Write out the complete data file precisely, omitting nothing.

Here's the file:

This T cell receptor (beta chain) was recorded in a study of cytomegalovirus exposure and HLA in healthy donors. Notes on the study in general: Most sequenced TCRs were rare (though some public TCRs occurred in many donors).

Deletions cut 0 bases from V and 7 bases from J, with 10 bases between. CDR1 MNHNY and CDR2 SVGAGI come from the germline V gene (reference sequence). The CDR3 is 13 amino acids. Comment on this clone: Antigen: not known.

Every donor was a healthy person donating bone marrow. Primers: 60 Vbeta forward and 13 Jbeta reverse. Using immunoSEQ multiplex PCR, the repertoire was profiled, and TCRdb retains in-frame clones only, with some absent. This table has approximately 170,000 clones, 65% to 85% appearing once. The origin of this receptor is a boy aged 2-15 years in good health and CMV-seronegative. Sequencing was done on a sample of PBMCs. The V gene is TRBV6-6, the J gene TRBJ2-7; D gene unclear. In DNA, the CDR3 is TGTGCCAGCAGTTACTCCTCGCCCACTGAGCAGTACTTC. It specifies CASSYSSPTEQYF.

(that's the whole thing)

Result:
This T cell receptor (beta chain) was recorded in a study of cytomegalovirus exposure and HLA in healthy donors. Notes on the study in general: Most sequenced TCRs were rare (though some public TCRs occurred in many donors).

Deletions cut 0 bases from V and 7 bases from J, with 10 bases between. CDR1 MNHNY and CDR2 SVGAGI come from the germline V gene (reference sequence). The CDR3 is 13 amino acids. Comment on this clone: Antigen: not known.

Every donor was a healthy person donating bone marrow. Primers: 60 Vbeta forward and 13 Jbeta reverse. Using immunoSEQ multiplex PCR, the repertoire was profiled, and TCRdb retains in-frame clones only, with some absent. This table has approximately 170,000 clones, 65% to 85% appearing once. The origin of this receptor is a boy aged 2-15 years in good health and CMV-seronegative. Sequencing was done on a sample of PBMCs. The V gene is TRBV6-6, the J gene TRBJ2-7; D gene unclear. In DNA, the CDR3 is TGTGCCAGCAGTTACTCCTCGCCCACTGAGCAGTACTTC. It specifies CASSYSSPTEQYF.